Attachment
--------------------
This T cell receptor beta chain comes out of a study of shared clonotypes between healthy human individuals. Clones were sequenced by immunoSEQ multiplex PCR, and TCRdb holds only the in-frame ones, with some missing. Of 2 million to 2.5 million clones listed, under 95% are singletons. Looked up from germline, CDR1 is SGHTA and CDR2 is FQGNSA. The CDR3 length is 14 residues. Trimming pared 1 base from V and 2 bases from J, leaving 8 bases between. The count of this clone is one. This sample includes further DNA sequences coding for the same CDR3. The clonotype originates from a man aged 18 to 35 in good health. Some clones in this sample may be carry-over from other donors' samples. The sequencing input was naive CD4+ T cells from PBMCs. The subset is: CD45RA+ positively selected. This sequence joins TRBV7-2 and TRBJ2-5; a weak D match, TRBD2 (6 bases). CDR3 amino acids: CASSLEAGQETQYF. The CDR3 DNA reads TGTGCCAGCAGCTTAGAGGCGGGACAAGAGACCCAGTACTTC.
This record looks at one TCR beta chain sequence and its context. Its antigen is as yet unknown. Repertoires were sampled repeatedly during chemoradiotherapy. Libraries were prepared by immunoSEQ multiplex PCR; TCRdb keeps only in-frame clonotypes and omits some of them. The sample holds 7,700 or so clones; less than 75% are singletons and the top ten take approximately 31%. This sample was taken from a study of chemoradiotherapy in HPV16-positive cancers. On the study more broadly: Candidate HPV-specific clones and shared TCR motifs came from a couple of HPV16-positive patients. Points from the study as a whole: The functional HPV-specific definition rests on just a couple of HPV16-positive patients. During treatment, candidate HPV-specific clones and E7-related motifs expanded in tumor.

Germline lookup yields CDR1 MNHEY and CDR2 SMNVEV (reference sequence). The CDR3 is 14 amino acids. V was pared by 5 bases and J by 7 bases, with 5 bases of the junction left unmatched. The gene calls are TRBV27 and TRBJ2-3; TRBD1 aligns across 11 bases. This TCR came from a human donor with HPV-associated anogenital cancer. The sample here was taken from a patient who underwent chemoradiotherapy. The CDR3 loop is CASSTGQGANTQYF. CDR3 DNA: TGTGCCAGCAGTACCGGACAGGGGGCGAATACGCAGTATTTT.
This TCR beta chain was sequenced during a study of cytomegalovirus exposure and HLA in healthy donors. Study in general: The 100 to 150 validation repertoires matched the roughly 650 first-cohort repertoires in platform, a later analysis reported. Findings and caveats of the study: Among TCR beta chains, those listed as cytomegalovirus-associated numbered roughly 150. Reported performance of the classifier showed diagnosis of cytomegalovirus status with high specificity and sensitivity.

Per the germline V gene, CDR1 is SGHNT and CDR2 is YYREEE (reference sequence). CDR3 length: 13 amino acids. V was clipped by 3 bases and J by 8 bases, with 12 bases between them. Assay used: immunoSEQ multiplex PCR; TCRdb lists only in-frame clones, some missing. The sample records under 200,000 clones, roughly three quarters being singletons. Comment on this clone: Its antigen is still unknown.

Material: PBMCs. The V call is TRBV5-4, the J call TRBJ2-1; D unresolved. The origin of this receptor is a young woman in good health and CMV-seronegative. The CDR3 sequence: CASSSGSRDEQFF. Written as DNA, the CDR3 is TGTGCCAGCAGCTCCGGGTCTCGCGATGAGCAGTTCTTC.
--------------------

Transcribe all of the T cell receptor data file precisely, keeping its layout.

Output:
This T cell receptor beta chain comes out of a study of shared clonotypes between healthy human individuals. Clones were sequenced by immunoSEQ multiplex PCR, and TCRdb holds only the in-frame ones, with some missing. Of 2 million to 2.5 million clones listed, under 95% are singletons. Looked up from germline, CDR1 is SGHTA and CDR2 is FQGNSA. The CDR3 length is 14 residues. Trimming pared 1 base from V and 2 bases from J, leaving 8 bases between. The count of this clone is one. This sample includes further DNA sequences coding for the same CDR3. The clonotype originates from a man aged 18 to 35 in good health. Some clones in this sample may be carry-over from other donors' samples. The sequencing input was naive CD4+ T cells from PBMCs. The subset is: CD45RA+ positively selected. This sequence joins TRBV7-2 and TRBJ2-5; a weak D match, TRBD2 (6 bases). CDR3 amino acids: CASSLEAGQETQYF. The CDR3 DNA reads TGTGCCAGCAGCTTAGAGGCGGGACAAGAGACCCAGTACTTC.
This record looks at one TCR beta chain sequence and its context. Its antigen is as yet unknown. Repertoires were sampled repeatedly during chemoradiotherapy. Libraries were prepared by immunoSEQ multiplex PCR; TCRdb keeps only in-frame clonotypes and omits some of them. The sample holds 7,700 or so clones; less than 75% are singletons and the top ten take approximately 31%. This sample was taken from a study of chemoradiotherapy in HPV16-positive cancers. On the study more broadly: Candidate HPV-specific clones and shared TCR motifs came from a couple of HPV16-positive patients. Points from the study as a whole: The functional HPV-specific definition rests on just a couple of HPV16-positive patients. During treatment, candidate HPV-specific clones and E7-related motifs expanded in tumor.

Germline lookup yields CDR1 MNHEY and CDR2 SMNVEV (reference sequence). The CDR3 is 14 amino acids. V was pared by 5 bases and J by 7 bases, with 5 bases of the junction left unmatched. The gene calls are TRBV27 and TRBJ2-3; TRBD1 aligns across 11 bases. This TCR came from a human donor with HPV-associated anogenital cancer. The sample here was taken from a patient who underwent chemoradiotherapy. The CDR3 loop is CASSTGQGANTQYF. CDR3 DNA: TGTGCCAGCAGTACCGGACAGGGGGCGAATACGCAGTATTTT.
This TCR beta chain was sequenced during a study of cytomegalovirus exposure and HLA in healthy donors. Study in general: The 100 to 150 validation repertoires matched the roughly 650 first-cohort repertoires in platform, a later analysis reported. Findings and caveats of the study: Among TCR beta chains, those listed as cytomegalovirus-associated numbered roughly 150. Reported performance of the classifier showed diagnosis of cytomegalovirus status with high specificity and sensitivity.

Per the germline V gene, CDR1 is SGHNT and CDR2 is YYREEE (reference sequence). CDR3 length: 13 amino acids. V was clipped by 3 bases and J by 8 bases, with 12 bases between them. Assay used: immunoSEQ multiplex PCR; TCRdb lists only in-frame clones, some missing. The sample records under 200,000 clones, roughly three quarters being singletons. Comment on this clone: Its antigen is still unknown.

Material: PBMCs. The V call is TRBV5-4, the J call TRBJ2-1; D unresolved. The origin of this receptor is a young woman in good health and CMV-seronegative. The CDR3 sequence: CASSSGSRDEQFF. Written as DNA, the CDR3 is TGTGCCAGCAGCTCCGGGTCTCGCGATGAGCAGTTCTTC.